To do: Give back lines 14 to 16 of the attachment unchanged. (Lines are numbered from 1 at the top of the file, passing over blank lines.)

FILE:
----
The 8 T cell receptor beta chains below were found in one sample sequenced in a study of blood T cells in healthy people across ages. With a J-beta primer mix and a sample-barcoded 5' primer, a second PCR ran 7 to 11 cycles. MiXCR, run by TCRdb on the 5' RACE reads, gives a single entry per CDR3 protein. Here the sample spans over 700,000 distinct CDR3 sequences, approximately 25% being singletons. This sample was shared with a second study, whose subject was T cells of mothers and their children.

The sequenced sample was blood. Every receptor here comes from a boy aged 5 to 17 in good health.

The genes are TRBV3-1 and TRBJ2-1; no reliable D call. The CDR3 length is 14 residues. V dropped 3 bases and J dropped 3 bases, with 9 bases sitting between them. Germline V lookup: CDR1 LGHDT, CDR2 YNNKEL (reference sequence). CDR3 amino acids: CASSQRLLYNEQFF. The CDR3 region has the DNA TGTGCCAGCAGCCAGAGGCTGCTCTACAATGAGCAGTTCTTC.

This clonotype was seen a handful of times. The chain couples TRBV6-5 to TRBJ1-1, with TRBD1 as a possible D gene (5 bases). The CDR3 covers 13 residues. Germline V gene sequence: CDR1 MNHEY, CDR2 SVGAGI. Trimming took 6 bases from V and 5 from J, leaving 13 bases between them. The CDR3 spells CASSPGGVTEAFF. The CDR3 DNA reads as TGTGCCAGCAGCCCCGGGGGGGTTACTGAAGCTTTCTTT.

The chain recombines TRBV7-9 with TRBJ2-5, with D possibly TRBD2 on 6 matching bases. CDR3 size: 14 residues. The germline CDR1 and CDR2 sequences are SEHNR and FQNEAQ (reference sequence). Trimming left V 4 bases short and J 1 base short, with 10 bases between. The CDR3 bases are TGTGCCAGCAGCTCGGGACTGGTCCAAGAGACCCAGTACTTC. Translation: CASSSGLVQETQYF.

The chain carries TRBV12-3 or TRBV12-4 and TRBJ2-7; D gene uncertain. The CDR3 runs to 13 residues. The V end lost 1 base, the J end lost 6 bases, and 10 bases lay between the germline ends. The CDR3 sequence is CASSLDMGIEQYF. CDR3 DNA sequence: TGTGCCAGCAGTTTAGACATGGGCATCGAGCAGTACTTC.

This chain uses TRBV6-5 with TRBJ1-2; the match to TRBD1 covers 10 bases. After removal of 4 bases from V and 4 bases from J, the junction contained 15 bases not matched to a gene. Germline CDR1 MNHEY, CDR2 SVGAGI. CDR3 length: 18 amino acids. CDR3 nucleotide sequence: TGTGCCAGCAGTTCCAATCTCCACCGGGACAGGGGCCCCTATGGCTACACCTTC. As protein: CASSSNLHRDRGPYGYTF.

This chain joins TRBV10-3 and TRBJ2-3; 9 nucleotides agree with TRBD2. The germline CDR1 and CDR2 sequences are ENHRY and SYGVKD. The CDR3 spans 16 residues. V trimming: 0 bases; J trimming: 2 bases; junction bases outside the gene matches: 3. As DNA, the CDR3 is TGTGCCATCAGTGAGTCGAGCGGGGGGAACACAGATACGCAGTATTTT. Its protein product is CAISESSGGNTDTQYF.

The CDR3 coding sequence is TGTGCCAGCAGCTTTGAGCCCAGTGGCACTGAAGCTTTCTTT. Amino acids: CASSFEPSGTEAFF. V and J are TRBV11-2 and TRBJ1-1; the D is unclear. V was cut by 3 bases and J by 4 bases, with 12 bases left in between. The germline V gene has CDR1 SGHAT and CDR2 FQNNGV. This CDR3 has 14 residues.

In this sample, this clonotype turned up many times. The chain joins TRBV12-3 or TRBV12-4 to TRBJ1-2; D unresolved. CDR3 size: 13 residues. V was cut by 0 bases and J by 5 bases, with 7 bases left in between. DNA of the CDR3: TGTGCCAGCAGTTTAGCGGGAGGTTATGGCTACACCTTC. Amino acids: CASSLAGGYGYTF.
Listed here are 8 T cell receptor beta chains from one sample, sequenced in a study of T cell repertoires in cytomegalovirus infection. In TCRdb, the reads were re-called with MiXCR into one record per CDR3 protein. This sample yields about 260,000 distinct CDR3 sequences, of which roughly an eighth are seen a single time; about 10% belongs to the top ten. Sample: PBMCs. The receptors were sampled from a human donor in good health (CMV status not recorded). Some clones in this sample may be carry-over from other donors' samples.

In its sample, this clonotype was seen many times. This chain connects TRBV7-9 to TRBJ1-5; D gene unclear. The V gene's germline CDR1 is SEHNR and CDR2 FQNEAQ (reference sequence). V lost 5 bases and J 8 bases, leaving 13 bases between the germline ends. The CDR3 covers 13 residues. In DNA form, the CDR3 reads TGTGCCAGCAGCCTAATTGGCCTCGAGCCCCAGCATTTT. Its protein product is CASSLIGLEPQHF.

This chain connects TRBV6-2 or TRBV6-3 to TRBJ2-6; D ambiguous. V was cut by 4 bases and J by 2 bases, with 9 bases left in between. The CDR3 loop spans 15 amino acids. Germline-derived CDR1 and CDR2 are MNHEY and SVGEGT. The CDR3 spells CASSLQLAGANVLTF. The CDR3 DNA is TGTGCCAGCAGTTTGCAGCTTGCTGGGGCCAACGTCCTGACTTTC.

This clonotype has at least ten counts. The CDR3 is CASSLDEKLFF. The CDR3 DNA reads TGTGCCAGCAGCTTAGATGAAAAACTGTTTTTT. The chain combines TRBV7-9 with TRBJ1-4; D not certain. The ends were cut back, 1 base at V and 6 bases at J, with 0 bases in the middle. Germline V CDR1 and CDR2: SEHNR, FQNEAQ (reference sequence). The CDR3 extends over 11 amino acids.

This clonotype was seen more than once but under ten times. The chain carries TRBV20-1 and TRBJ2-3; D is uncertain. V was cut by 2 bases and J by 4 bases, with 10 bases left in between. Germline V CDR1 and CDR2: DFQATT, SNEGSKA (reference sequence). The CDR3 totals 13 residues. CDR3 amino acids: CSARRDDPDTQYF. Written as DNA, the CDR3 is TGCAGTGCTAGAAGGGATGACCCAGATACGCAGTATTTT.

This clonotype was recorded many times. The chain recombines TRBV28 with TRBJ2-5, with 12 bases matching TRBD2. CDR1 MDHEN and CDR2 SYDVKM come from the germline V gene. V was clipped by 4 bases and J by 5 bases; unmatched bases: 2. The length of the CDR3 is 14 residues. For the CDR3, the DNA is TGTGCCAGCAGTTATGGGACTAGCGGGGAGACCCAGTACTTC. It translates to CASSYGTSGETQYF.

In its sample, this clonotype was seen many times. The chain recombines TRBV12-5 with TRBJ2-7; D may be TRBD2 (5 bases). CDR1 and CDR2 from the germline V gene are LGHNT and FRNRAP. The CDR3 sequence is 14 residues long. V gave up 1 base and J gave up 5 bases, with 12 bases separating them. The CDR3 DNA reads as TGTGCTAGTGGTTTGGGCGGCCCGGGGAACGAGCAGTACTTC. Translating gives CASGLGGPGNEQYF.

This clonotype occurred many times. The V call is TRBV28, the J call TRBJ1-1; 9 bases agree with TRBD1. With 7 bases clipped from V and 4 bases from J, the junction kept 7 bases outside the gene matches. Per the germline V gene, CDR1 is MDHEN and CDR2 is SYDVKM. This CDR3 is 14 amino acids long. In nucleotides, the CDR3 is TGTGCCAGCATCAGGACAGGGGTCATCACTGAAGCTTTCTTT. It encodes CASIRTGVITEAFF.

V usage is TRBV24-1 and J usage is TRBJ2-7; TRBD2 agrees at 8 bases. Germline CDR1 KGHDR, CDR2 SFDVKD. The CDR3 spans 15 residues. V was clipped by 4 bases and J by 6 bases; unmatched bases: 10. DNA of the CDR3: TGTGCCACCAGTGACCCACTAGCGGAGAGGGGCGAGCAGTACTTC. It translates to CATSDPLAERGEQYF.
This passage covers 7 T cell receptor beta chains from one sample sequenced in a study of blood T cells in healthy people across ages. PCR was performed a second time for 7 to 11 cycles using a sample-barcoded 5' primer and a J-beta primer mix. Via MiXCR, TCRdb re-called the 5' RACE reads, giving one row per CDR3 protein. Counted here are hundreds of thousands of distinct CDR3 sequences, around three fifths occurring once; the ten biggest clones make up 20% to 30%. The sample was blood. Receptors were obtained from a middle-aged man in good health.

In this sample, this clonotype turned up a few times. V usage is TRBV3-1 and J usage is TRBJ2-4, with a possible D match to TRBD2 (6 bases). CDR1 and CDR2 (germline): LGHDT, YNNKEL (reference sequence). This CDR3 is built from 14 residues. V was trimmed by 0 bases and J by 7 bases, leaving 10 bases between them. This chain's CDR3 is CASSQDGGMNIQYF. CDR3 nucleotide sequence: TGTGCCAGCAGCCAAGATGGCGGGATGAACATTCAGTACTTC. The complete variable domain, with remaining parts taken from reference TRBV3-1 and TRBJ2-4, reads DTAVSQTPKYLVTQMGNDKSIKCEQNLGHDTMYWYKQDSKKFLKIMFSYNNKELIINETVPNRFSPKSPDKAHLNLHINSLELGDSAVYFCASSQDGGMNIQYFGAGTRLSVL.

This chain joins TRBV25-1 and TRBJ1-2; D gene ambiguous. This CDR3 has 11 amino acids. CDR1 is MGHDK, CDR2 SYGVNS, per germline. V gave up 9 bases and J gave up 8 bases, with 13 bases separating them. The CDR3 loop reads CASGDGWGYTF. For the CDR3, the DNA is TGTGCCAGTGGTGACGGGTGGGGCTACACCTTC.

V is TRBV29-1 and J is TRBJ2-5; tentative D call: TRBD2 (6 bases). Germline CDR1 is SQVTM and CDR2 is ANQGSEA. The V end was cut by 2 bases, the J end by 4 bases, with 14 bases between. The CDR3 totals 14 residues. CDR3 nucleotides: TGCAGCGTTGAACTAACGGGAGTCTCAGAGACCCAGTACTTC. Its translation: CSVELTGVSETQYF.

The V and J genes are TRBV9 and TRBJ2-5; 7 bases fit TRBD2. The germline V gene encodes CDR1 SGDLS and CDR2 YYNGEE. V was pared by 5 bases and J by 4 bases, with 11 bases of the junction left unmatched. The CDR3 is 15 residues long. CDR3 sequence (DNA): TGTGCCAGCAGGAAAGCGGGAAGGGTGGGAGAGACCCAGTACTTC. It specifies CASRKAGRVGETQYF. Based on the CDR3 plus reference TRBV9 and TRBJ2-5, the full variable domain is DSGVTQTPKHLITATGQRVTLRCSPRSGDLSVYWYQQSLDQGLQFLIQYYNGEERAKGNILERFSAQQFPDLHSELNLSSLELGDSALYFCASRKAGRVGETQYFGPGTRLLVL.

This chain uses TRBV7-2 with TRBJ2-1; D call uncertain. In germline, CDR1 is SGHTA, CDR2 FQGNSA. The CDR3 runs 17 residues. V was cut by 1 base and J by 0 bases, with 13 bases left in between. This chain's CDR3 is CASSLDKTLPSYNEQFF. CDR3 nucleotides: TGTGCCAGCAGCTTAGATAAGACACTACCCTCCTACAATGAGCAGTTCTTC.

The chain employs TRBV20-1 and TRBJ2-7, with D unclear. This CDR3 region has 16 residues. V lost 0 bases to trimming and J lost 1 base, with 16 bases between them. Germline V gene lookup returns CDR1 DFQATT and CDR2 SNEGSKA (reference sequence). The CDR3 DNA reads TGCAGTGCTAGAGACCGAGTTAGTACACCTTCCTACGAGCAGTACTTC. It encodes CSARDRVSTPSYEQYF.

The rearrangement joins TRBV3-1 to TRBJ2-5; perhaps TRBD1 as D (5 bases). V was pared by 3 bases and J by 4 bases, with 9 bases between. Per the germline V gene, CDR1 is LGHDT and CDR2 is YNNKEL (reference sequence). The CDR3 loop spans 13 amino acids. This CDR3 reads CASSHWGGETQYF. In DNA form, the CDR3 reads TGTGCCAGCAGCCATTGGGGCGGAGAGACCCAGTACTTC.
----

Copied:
This clonotype has at least ten counts. The CDR3 is CASSLDEKLFF. The CDR3 DNA reads TGTGCCAGCAGCTTAGATGAAAAACTGTTTTTT. The chain combines TRBV7-9 with TRBJ1-4; D not certain. The ends were cut back, 1 base at V and 6 bases at J, with 0 bases in the middle. Germline V CDR1 and CDR2: SEHNR, FQNEAQ (reference sequence). The CDR3 extends over 11 amino acids.

This clonotype was seen more than once but under ten times. The chain carries TRBV20-1 and TRBJ2-3; D is uncertain. V was cut by 2 bases and J by 4 bases, with 10 bases left in between. Germline V CDR1 and CDR2: DFQATT, SNEGSKA (reference sequence). The CDR3 totals 13 residues. CDR3 amino acids: CSARRDDPDTQYF. Written as DNA, the CDR3 is TGCAGTGCTAGAAGGGATGACCCAGATACGCAGTATTTT.

This clonotype was recorded many times. The chain recombines TRBV28 with TRBJ2-5, with 12 bases matching TRBD2. CDR1 MDHEN and CDR2 SYDVKM come from the germline V gene. V was clipped by 4 bases and J by 5 bases; unmatched bases: 2. The length of the CDR3 is 14 residues. For the CDR3, the DNA is TGTGCCAGCAGTTATGGGACTAGCGGGGAGACCCAGTACTTC. It translates to CASSYGTSGETQYF.